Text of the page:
Femtech has grown over the last decade, but investments in female-focused companies pale in comparison to the larger digital health sector.
Ida Tin, cofounder and chairwoman at Clue, a Berlin-based menstrual health app, coined the term femtech in 2016 and joined MobiHealthNews to discuss investment and advancement in the sector.
MobiHealthNews: How do you think the collapse of Silicon Valley Bank will affect femtech?
Ida Tin: I think there is something sort of general to be said about innovation, and especially companies that are maybe higher risk that have found investments, and probably really hard-earned investment money. And I would say I think it’s a little bit like in war zones and disaster areas, like women are always hit first and hardest. And I kind of fear that it could be similar here because it’s hard to raise money for femtech. I think it’s fair to say. And the kind of more specialized funds that have emerged over the last years, they are like peanuts-sized funds, unfortunately.
And I think, just generally, when everybody gets more nervous, we tend to do more of the known, and anything that is in the areas of something that could culturally be more challenging or feel more new or unknown, then things just get tighter. But I will say, there is also a strong kind of counter-current happening right now, where femtech and female health, and health generally, really does have a lot of interest and support. And I think that will be like the strongest current. There’s no way that women are going to stop wanting to build products that solve real problems for them and for each other. So I’m not afraid that femtech will sort of suffer a huge blow.
MHN: What’s going on with Clue, and how is it progressing?
Tin: We just actually rebuilt our whole codebase and relaunched the app. This was because we have a lot of legacy code, and we wanted to be able to build things much faster. And that was not something that I think users will notice all that much. The app looks a little bit different, but from sort of behind the scenes, that was a huge success.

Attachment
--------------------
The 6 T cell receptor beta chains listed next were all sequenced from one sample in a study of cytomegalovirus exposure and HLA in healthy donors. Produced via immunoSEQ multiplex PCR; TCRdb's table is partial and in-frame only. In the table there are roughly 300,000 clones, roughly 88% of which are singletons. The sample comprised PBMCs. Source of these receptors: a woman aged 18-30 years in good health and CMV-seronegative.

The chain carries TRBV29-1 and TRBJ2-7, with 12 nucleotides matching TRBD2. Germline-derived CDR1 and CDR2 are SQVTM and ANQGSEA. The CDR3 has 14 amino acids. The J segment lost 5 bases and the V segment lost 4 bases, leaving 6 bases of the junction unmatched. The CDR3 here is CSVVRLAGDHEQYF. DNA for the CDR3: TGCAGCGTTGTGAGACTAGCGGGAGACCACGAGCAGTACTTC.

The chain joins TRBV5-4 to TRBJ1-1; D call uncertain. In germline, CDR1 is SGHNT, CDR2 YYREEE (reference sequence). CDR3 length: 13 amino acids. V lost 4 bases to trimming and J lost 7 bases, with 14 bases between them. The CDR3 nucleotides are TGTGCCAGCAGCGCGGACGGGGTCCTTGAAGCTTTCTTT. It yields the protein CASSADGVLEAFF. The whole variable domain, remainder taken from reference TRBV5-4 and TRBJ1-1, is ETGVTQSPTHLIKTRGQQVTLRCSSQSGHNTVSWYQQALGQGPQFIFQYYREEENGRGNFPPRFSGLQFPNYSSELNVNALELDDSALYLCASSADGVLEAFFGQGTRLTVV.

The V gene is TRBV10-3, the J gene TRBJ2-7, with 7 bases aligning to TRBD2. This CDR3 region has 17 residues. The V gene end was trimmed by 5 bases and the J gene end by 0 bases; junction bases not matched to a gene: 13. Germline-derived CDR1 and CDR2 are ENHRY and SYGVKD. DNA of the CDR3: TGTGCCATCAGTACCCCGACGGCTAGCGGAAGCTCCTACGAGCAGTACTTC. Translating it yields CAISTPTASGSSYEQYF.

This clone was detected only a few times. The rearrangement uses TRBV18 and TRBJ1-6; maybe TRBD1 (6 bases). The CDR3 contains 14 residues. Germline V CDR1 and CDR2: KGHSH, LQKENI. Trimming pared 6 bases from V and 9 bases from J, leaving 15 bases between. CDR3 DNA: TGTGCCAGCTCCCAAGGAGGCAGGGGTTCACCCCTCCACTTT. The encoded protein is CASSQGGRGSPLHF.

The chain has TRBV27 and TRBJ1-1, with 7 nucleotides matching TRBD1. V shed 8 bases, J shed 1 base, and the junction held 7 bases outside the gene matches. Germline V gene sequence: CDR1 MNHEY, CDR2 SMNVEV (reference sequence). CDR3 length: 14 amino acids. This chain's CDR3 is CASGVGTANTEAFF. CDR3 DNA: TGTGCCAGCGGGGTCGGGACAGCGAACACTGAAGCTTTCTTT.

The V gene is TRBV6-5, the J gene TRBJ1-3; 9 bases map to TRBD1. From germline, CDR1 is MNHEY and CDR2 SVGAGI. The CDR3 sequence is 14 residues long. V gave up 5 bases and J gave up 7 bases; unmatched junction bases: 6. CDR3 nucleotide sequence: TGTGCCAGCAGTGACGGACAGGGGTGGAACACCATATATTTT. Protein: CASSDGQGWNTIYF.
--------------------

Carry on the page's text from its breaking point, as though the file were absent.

We have a pregnancy feature now, we have a help you get pregnant feature, and after you’ve given birth. So helping go through the life phases more seamlessly. We have also been hit by the financial “meh.” We had a big sort of venture deal, venture debt financing that fell through because of macroeconomic things. So we had to let people go, which is so sad because we had built an amazing team the last year. So that was just bad luck. Clue is doing great, but external factors hit us like everybody else.
MHN: How do you see femtech progressing in the future to benefit women’s health?
Tin: There’s still a discovery challenge. I think, actually, there are many new products that most people will probably not have heard about. And I think that’s a sign of a very young category still.
There’s also a lot of fragmentation on a data level. We don’t still have a place or a way to really leverage all the data that we are creating. And I think that’s something that I hope will come soon, so that it’s more convenient for users to really get more full pictures of their health and better navigate this culture.
I think there’s still room for sort of deeper tech, more advanced algorithms or home diagnostics, […] better types of birth control, or things that kind of take more innovation, more money to get to market. They are on the way, but there is still some sort of a leap that we can do technologically, I think.
Emily Kwan will offer more detail at her HIMSS23 session “Implementing an AI NLP Tool to Address SDOH Needs.” It is scheduled for Tuesday, April 18, at 1:30 p.m. – 2:30 p.m. CT at the South Building, Level 1, S105 C.